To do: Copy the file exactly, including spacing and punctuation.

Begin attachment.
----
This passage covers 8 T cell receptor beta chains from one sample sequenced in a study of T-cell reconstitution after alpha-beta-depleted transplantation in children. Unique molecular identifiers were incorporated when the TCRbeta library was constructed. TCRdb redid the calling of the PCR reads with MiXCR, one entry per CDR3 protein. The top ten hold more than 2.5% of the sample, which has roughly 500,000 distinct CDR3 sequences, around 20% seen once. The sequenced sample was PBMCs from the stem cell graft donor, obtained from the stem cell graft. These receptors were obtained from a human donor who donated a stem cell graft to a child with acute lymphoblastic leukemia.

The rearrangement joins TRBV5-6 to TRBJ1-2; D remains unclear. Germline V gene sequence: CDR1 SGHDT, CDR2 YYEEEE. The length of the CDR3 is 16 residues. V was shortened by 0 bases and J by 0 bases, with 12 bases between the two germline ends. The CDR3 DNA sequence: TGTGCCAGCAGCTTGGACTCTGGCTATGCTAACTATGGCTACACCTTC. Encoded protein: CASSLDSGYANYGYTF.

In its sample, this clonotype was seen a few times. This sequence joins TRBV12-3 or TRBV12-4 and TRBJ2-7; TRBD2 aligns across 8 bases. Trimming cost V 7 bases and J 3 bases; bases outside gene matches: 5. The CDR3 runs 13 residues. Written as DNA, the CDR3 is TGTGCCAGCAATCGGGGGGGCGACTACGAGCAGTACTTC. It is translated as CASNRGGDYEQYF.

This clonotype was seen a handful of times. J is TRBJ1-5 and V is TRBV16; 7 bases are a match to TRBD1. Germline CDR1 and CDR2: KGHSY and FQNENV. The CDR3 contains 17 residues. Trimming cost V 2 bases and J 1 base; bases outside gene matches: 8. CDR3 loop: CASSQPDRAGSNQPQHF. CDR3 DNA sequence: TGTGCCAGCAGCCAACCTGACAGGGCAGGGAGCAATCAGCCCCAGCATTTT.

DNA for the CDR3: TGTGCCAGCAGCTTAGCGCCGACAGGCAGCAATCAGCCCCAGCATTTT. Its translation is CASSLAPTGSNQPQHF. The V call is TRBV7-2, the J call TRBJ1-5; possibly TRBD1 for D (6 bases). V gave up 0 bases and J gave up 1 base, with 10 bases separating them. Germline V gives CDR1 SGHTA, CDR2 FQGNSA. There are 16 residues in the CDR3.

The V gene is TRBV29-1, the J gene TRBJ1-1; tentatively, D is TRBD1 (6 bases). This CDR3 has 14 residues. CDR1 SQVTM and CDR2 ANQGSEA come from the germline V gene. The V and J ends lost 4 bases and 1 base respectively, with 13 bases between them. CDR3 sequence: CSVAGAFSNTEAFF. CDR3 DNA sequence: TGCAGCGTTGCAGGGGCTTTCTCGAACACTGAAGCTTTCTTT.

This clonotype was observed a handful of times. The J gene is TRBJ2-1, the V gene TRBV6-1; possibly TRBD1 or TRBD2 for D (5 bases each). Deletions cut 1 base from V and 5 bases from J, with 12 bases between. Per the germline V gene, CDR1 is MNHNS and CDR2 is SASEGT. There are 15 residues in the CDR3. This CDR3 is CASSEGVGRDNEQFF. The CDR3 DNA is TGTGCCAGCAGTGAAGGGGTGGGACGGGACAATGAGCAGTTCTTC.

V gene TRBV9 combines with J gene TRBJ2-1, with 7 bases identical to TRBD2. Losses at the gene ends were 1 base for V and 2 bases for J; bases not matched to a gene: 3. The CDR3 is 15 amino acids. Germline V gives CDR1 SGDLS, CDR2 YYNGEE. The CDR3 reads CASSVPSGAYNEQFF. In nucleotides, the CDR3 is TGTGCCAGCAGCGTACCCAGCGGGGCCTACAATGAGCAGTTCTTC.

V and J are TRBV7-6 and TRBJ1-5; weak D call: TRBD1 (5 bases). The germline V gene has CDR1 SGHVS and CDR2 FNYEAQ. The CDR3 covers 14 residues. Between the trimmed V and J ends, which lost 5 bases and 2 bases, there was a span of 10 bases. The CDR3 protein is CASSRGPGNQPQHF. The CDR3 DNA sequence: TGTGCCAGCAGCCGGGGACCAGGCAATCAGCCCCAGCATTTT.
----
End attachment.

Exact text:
This passage covers 8 T cell receptor beta chains from one sample sequenced in a study of T-cell reconstitution after alpha-beta-depleted transplantation in children. Unique molecular identifiers were incorporated when the TCRbeta library was constructed. TCRdb redid the calling of the PCR reads with MiXCR, one entry per CDR3 protein. The top ten hold more than 2.5% of the sample, which has roughly 500,000 distinct CDR3 sequences, around 20% seen once. The sequenced sample was PBMCs from the stem cell graft donor, obtained from the stem cell graft. These receptors were obtained from a human donor who donated a stem cell graft to a child with acute lymphoblastic leukemia.

The rearrangement joins TRBV5-6 to TRBJ1-2; D remains unclear. Germline V gene sequence: CDR1 SGHDT, CDR2 YYEEEE. The length of the CDR3 is 16 residues. V was shortened by 0 bases and J by 0 bases, with 12 bases between the two germline ends. The CDR3 DNA sequence: TGTGCCAGCAGCTTGGACTCTGGCTATGCTAACTATGGCTACACCTTC. Encoded protein: CASSLDSGYANYGYTF.

In its sample, this clonotype was seen a few times. This sequence joins TRBV12-3 or TRBV12-4 and TRBJ2-7; TRBD2 aligns across 8 bases. Trimming cost V 7 bases and J 3 bases; bases outside gene matches: 5. The CDR3 runs 13 residues. Written as DNA, the CDR3 is TGTGCCAGCAATCGGGGGGGCGACTACGAGCAGTACTTC. It is translated as CASNRGGDYEQYF.

This clonotype was seen a handful of times. J is TRBJ1-5 and V is TRBV16; 7 bases are a match to TRBD1. Germline CDR1 and CDR2: KGHSY and FQNENV. The CDR3 contains 17 residues. Trimming cost V 2 bases and J 1 base; bases outside gene matches: 8. CDR3 loop: CASSQPDRAGSNQPQHF. CDR3 DNA sequence: TGTGCCAGCAGCCAACCTGACAGGGCAGGGAGCAATCAGCCCCAGCATTTT.

DNA for the CDR3: TGTGCCAGCAGCTTAGCGCCGACAGGCAGCAATCAGCCCCAGCATTTT. Its translation is CASSLAPTGSNQPQHF. The V call is TRBV7-2, the J call TRBJ1-5; possibly TRBD1 for D (6 bases). V gave up 0 bases and J gave up 1 base, with 10 bases separating them. Germline V gives CDR1 SGHTA, CDR2 FQGNSA. There are 16 residues in the CDR3.

The V gene is TRBV29-1, the J gene TRBJ1-1; tentatively, D is TRBD1 (6 bases). This CDR3 has 14 residues. CDR1 SQVTM and CDR2 ANQGSEA come from the germline V gene. The V and J ends lost 4 bases and 1 base respectively, with 13 bases between them. CDR3 sequence: CSVAGAFSNTEAFF. CDR3 DNA sequence: TGCAGCGTTGCAGGGGCTTTCTCGAACACTGAAGCTTTCTTT.

This clonotype was observed a handful of times. The J gene is TRBJ2-1, the V gene TRBV6-1; possibly TRBD1 or TRBD2 for D (5 bases each). Deletions cut 1 base from V and 5 bases from J, with 12 bases between. Per the germline V gene, CDR1 is MNHNS and CDR2 is SASEGT. There are 15 residues in the CDR3. This CDR3 is CASSEGVGRDNEQFF. The CDR3 DNA is TGTGCCAGCAGTGAAGGGGTGGGACGGGACAATGAGCAGTTCTTC.

V gene TRBV9 combines with J gene TRBJ2-1, with 7 bases identical to TRBD2. Losses at the gene ends were 1 base for V and 2 bases for J; bases not matched to a gene: 3. The CDR3 is 15 amino acids. Germline V gives CDR1 SGDLS, CDR2 YYNGEE. The CDR3 reads CASSVPSGAYNEQFF. In nucleotides, the CDR3 is TGTGCCAGCAGCGTACCCAGCGGGGCCTACAATGAGCAGTTCTTC.

V and J are TRBV7-6 and TRBJ1-5; weak D call: TRBD1 (5 bases). The germline V gene has CDR1 SGHVS and CDR2 FNYEAQ. The CDR3 covers 14 residues. Between the trimmed V and J ends, which lost 5 bases and 2 bases, there was a span of 10 bases. The CDR3 protein is CASSRGPGNQPQHF. The CDR3 DNA sequence: TGTGCCAGCAGCCGGGGACCAGGCAATCAGCCCCAGCATTTT.